Role Played by Scarcity of Resources in a Given Historical Period

2218 Words9 Pages
What is the role played by scarcity of resources in a given historical period? By the standards of the last decade of the 19th century, the question of scarcity of water whether purposed for agricultural irrigation, bourgeois refinements like bathtubs, social and religious obligations like Christian baptism or Mormon proxy-baptism of the dead, and indeed as a beverage that even Temperance crusaders like Mrs Rutherford B Hayes could approve seemed like a necessity for settling of arid regions, and the extension of American society into thitherto-unpopulated regions of the North American continent. To contextualize this issue of resource scarcity, imagine a man of the 1890s (William E. Smythe, perhaps) given access to a time machine: Smythe would likely find the early 21st century American reliance on fossil fuels and electricity to be bizarre. To suggest to Smythe that scarcity of electricity would be a sufficient cause for large-scale political action (as it was when California Governor Gray Davis was "recalled" in the wake of "rolling brownouts" and Enron-engineered fluctuations in the state's electricity supply) or that scarcity of petroleum and natural gas would be a sufficient cause for American occupation of far-flung regions like Iraq or Afghanistan would be almost inexplicable in terms of American economic and social organization in 1890 or 1895. This is not because the 1890s were immune to political machination based on resources in Smythe's own decade, a mining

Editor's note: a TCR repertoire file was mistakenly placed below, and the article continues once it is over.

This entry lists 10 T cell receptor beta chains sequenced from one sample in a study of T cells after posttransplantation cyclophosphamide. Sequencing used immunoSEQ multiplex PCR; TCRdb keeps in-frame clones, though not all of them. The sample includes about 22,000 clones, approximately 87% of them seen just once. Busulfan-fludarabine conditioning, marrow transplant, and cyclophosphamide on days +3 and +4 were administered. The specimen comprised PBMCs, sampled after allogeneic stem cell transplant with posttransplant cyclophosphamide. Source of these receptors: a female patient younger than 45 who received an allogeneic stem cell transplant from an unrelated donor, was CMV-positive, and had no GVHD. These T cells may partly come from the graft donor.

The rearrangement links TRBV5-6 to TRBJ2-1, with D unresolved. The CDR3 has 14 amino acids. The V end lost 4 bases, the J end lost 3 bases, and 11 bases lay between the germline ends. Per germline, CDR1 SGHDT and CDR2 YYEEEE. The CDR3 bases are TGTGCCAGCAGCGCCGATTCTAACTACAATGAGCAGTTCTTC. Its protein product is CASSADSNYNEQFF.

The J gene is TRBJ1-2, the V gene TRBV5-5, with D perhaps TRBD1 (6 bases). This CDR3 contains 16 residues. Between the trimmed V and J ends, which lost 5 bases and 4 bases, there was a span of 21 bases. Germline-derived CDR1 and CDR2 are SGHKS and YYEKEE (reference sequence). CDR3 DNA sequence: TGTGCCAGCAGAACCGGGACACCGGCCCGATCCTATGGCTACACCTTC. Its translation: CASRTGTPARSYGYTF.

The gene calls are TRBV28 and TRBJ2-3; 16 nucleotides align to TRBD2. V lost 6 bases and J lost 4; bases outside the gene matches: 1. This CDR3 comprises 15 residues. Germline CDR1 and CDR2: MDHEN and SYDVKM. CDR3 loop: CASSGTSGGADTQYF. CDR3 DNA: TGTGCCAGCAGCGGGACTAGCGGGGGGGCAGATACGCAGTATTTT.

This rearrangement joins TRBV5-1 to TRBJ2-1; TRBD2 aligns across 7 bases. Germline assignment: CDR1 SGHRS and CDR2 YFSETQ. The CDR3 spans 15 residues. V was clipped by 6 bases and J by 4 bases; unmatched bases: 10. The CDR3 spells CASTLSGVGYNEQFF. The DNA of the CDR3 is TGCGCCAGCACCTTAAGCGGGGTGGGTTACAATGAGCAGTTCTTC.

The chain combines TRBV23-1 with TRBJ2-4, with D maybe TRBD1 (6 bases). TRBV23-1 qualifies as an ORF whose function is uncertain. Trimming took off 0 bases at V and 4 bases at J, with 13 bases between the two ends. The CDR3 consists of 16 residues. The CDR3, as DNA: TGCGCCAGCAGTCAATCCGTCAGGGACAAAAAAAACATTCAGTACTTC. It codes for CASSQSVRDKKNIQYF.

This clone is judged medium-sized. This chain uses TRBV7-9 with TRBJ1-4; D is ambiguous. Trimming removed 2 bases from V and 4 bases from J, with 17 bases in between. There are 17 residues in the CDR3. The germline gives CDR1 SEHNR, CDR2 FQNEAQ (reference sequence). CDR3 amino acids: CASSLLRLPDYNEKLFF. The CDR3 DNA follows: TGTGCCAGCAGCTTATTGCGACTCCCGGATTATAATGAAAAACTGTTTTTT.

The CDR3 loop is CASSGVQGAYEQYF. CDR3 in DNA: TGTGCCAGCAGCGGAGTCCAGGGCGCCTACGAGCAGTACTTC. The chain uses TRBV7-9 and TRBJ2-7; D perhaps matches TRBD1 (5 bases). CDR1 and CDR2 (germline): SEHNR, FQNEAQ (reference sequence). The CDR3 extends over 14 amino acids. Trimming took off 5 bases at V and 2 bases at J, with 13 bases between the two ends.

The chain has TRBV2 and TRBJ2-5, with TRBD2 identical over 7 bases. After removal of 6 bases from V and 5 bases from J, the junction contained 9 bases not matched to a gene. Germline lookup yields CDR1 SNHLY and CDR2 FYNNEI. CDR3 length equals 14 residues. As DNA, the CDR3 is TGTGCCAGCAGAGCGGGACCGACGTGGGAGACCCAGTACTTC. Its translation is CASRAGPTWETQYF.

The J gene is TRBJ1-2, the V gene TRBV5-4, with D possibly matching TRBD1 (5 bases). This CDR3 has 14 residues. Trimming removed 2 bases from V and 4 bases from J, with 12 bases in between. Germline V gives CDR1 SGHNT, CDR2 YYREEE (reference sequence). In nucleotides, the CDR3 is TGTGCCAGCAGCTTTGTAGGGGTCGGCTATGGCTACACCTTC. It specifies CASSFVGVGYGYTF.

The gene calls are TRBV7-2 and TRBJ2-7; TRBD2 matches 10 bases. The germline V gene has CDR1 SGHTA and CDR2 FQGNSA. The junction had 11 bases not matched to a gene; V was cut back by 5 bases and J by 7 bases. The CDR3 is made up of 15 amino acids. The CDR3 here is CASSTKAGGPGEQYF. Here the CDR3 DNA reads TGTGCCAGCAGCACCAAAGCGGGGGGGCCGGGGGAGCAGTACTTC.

Get Access